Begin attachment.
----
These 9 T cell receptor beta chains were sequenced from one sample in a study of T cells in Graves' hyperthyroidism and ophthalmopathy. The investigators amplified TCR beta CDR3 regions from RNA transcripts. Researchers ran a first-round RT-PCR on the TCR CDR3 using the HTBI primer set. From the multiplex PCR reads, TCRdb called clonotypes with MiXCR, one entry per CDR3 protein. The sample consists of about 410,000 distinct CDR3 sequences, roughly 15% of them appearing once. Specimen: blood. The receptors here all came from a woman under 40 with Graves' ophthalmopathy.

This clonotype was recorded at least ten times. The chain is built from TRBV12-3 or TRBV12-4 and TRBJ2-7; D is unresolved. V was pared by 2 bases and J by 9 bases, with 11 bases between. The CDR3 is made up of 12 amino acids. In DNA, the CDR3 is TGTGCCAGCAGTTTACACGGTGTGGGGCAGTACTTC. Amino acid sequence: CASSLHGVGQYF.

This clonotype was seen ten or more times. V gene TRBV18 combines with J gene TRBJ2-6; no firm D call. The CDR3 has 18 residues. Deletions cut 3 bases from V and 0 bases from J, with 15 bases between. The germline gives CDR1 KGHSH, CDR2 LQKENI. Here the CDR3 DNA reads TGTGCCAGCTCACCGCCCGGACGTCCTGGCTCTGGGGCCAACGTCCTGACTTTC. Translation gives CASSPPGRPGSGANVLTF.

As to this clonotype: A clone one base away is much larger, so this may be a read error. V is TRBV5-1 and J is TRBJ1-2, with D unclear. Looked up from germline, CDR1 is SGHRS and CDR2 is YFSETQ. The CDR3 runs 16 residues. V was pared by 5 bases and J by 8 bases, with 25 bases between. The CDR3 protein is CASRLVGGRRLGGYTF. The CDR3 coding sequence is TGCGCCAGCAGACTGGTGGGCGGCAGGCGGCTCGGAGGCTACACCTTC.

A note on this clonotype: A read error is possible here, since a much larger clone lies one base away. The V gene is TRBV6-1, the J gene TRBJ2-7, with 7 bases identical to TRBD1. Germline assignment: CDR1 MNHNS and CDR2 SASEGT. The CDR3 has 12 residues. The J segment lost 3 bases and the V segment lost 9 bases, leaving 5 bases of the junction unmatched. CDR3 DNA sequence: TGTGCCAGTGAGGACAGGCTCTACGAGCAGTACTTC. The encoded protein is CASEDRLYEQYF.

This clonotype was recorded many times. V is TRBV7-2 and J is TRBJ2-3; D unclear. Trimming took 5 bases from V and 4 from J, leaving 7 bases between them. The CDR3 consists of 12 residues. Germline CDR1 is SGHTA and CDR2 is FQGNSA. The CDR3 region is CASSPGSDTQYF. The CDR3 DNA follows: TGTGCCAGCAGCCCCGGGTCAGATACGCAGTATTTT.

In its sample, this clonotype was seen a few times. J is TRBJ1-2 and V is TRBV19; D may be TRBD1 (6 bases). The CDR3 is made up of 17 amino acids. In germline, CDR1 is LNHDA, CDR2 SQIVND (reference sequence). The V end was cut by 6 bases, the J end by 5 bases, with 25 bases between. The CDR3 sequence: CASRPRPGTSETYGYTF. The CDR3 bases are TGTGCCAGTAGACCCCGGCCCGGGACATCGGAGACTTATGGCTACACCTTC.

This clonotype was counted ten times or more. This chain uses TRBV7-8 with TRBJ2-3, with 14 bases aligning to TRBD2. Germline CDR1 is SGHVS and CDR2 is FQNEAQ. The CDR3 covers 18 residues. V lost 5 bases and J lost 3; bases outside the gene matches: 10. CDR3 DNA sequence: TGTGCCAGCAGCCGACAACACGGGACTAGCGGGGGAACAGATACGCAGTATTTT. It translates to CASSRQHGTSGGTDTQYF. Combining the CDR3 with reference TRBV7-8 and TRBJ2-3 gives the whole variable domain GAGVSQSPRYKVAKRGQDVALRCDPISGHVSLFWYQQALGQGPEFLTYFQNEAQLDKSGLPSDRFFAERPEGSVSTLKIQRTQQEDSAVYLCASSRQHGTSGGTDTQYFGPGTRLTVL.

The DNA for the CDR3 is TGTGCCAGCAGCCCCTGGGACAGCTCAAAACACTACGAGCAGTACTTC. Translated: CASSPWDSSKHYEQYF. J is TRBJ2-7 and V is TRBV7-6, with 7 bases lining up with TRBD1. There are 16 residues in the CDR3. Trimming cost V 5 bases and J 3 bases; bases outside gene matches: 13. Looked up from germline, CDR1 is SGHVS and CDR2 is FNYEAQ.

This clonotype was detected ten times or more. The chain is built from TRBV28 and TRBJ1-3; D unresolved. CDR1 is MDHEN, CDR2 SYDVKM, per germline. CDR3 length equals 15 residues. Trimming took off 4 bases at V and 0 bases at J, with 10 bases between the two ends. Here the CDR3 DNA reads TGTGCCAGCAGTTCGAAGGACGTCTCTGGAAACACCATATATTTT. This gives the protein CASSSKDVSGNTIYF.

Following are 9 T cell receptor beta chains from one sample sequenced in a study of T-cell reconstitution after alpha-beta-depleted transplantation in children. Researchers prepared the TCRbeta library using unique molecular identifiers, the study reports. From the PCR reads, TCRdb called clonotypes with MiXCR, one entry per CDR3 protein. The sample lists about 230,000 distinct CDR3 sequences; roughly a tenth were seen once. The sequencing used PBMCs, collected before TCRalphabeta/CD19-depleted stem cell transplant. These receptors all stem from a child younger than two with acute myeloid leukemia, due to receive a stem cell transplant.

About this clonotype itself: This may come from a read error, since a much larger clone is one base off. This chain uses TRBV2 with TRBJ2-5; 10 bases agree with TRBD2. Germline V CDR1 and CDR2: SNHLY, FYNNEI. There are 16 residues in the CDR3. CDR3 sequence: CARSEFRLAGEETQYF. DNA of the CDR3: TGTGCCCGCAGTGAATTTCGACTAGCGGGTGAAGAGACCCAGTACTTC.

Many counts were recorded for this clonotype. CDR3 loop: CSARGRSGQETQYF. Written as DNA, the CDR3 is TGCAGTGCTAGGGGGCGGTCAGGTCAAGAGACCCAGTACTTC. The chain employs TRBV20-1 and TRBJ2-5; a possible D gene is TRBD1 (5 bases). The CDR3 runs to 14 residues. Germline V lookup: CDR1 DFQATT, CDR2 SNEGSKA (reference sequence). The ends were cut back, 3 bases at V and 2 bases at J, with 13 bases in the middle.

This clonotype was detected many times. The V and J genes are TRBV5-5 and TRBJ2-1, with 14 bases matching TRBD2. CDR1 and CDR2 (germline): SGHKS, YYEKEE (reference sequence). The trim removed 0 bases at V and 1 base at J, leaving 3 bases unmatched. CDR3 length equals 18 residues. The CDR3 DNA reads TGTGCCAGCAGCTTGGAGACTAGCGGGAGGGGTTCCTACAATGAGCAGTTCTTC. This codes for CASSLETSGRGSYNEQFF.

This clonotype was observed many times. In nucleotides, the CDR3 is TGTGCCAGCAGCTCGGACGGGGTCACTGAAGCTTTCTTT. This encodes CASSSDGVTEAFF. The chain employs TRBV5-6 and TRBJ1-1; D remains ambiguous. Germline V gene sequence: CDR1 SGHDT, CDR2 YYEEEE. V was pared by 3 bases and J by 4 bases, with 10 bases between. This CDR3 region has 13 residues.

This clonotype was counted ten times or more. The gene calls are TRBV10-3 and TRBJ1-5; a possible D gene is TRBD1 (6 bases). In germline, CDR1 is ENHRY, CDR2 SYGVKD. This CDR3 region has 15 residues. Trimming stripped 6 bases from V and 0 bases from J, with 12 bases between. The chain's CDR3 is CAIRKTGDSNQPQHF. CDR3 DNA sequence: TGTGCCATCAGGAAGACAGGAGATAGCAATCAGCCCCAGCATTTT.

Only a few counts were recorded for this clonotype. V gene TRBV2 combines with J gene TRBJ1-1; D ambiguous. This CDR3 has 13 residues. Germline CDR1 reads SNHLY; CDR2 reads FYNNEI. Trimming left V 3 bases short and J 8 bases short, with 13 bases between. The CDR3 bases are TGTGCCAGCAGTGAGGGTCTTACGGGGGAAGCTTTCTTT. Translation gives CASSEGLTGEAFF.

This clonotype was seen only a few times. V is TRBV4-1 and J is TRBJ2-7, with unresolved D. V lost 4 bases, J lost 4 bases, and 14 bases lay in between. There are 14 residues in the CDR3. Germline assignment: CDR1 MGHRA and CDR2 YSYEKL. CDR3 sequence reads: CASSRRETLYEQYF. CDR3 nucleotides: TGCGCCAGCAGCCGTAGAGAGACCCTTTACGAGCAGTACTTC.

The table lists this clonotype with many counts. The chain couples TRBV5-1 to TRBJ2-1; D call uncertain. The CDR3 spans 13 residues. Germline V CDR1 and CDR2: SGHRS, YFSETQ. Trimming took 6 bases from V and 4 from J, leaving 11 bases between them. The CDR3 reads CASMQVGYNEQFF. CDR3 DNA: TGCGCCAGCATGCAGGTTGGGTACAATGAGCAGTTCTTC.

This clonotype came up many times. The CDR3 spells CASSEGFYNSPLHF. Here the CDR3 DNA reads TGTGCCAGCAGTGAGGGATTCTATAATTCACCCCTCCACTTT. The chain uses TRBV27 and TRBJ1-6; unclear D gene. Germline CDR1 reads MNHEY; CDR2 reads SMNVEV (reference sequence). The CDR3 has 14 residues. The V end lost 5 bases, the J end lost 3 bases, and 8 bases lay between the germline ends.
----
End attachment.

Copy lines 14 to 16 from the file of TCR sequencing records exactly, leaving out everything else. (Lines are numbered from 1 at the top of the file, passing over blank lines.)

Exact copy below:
This clonotype was detected many times. The V and J genes are TRBV5-5 and TRBJ2-1, with 14 bases matching TRBD2. CDR1 and CDR2 (germline): SGHKS, YYEKEE (reference sequence). The trim removed 0 bases at V and 1 base at J, leaving 3 bases unmatched. CDR3 length equals 18 residues. The CDR3 DNA reads TGTGCCAGCAGCTTGGAGACTAGCGGGAGGGGTTCCTACAATGAGCAGTTCTTC. This codes for CASSLETSGRGSYNEQFF.

This clonotype was observed many times. In nucleotides, the CDR3 is TGTGCCAGCAGCTCGGACGGGGTCACTGAAGCTTTCTTT. This encodes CASSSDGVTEAFF. The chain employs TRBV5-6 and TRBJ1-1; D remains ambiguous. Germline V gene sequence: CDR1 SGHDT, CDR2 YYEEEE. V was pared by 3 bases and J by 4 bases, with 10 bases between. This CDR3 region has 13 residues.

This clonotype was counted ten times or more. The gene calls are TRBV10-3 and TRBJ1-5; a possible D gene is TRBD1 (6 bases). In germline, CDR1 is ENHRY, CDR2 SYGVKD. This CDR3 region has 15 residues. Trimming stripped 6 bases from V and 0 bases from J, with 12 bases between. The chain's CDR3 is CAIRKTGDSNQPQHF. CDR3 DNA sequence: TGTGCCATCAGGAAGACAGGAGATAGCAATCAGCCCCAGCATTTT.